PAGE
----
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Dublin Bike Scheme

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I live in a small farming town called called Ballyboughal. There’s no bus service here and very little else 😉

Last week I had a meeting in Dublin City Centre. So I got a lift into Dublin City.

What happens when at about 5pm, peak traffic one hits near Sherriff Street and tries to get to Merrion Square is very little by way of movement. In fact one could nearly pull the hand brake and set up the picnic table. However if I back tracked about 2 miles I could get on a bike, for free, cycle to Merrion Square, park the bike and that’s that.

The cost for this Dublin Bike Scheme is a registration fee of €10 per annum. And assuming none of my journeys are over 30 minutes then that’s all it will cost me for the year. Realistically, unless I’m going on a back packing journey around Dublin… I can’t see any ride lasting longer than that.

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When I went to St Patricks Park last week [I had a meeting near there just before] my next meet was on Baggot Street…. I walked it. Not a problem, but the cycle would have made things, well, more efficient time wise I suppose.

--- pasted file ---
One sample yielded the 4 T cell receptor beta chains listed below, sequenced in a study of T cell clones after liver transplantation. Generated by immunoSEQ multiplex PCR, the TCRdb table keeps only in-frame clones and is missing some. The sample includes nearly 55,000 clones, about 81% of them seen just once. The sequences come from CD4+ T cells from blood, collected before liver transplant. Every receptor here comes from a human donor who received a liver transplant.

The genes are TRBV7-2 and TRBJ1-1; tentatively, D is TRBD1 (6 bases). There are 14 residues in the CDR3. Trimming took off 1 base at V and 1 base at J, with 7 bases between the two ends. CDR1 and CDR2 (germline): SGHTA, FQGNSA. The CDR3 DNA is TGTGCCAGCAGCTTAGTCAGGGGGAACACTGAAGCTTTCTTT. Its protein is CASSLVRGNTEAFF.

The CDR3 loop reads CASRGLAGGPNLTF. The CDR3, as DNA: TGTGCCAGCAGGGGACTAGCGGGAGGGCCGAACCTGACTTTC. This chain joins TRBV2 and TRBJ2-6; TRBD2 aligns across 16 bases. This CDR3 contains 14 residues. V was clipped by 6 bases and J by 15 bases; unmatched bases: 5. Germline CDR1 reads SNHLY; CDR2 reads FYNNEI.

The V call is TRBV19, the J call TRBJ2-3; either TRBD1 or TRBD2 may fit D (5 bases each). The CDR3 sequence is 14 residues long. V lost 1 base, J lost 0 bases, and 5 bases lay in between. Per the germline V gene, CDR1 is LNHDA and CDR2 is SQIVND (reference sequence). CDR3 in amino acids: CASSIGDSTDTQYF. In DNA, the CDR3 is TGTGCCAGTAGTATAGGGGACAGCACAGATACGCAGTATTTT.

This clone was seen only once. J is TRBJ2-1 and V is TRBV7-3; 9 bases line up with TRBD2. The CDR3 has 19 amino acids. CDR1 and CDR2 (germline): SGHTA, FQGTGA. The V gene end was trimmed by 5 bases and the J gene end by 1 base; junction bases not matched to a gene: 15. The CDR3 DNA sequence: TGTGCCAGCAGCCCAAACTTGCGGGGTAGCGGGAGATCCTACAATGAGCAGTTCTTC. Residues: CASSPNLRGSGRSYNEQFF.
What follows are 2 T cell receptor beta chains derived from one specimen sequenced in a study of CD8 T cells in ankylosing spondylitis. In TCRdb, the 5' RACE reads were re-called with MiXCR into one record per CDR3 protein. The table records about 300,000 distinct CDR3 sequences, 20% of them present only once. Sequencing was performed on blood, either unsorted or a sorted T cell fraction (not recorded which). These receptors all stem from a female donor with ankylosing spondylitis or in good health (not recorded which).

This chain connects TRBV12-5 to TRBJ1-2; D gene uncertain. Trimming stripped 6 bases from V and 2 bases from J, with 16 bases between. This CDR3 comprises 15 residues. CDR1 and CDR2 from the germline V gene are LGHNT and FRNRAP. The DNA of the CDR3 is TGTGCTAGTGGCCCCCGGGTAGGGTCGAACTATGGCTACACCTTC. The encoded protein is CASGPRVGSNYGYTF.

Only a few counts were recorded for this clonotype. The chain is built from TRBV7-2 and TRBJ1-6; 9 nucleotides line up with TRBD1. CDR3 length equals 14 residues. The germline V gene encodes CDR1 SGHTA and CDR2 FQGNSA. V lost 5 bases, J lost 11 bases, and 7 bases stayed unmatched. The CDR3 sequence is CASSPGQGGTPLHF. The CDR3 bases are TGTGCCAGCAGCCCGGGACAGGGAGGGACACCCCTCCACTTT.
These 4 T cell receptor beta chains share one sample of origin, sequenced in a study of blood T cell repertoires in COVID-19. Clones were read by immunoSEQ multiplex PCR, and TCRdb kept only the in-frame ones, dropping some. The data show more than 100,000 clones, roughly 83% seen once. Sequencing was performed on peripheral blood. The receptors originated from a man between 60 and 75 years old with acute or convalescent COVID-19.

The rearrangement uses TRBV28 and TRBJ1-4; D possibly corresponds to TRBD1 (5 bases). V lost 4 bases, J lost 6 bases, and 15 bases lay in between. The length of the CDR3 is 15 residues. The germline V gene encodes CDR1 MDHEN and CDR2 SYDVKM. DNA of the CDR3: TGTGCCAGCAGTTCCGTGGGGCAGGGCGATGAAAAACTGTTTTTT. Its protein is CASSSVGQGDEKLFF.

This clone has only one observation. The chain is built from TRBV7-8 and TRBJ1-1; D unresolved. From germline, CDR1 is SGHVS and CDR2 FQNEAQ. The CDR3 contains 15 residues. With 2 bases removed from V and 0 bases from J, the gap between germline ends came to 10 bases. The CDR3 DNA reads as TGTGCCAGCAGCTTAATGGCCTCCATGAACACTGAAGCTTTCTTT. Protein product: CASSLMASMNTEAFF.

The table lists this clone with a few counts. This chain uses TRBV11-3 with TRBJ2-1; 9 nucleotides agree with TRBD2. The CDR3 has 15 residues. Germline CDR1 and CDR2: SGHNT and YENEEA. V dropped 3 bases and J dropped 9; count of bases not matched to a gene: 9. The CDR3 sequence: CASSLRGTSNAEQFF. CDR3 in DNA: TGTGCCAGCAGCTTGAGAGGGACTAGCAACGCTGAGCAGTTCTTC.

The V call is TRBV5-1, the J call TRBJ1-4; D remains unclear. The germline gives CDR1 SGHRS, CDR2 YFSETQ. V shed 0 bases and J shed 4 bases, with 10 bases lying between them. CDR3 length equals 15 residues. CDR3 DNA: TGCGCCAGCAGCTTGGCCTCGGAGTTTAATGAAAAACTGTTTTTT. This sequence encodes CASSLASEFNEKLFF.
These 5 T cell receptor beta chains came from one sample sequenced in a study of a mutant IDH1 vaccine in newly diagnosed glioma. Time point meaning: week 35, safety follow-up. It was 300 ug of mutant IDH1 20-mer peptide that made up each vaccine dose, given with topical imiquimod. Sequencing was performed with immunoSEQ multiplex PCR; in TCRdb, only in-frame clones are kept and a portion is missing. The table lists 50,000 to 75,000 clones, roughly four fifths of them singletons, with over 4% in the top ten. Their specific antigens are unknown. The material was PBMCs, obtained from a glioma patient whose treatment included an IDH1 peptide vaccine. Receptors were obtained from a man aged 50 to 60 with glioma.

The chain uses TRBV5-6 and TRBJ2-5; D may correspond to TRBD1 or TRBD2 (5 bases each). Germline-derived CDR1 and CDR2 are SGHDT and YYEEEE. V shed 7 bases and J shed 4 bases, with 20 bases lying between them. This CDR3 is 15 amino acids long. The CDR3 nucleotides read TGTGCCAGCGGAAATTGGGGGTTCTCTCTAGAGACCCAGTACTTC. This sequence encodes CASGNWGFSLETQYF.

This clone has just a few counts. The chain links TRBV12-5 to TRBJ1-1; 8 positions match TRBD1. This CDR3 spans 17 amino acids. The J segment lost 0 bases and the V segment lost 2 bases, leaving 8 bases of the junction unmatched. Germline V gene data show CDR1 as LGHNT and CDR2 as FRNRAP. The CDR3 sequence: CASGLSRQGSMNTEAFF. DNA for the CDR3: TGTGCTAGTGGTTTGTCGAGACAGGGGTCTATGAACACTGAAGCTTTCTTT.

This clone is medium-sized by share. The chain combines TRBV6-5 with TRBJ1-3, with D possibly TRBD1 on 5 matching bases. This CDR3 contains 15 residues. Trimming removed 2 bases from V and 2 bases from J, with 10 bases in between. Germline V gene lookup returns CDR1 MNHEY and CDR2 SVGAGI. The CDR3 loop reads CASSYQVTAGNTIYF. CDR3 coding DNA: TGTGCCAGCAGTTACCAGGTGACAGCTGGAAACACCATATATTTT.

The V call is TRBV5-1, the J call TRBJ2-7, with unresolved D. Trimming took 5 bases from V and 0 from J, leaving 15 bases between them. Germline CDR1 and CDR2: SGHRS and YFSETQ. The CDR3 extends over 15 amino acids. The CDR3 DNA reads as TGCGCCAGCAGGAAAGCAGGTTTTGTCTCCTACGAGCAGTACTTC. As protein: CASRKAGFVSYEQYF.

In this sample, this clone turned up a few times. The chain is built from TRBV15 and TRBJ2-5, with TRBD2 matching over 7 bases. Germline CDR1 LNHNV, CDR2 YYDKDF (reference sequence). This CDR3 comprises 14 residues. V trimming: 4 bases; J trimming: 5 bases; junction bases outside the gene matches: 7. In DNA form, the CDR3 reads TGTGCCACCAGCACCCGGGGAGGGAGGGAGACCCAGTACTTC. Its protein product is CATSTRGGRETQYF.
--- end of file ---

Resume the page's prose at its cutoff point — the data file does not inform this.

There used to be a handy iphone app for all of the locations… which made it really easy to figure where was best [for you] to drop your bike back – but JC Decaux who did a deal with Dublin City Council in exchange for advertising space put a stop to that.

Anyhow, it is a great idea. It does work. And for ten bob…. one can’t really complain. Go to the Dublin Bike Scheme website, have your credit card handy and give it a whirl. It takes about 2 weeks to get your card through the post.

UPDATE: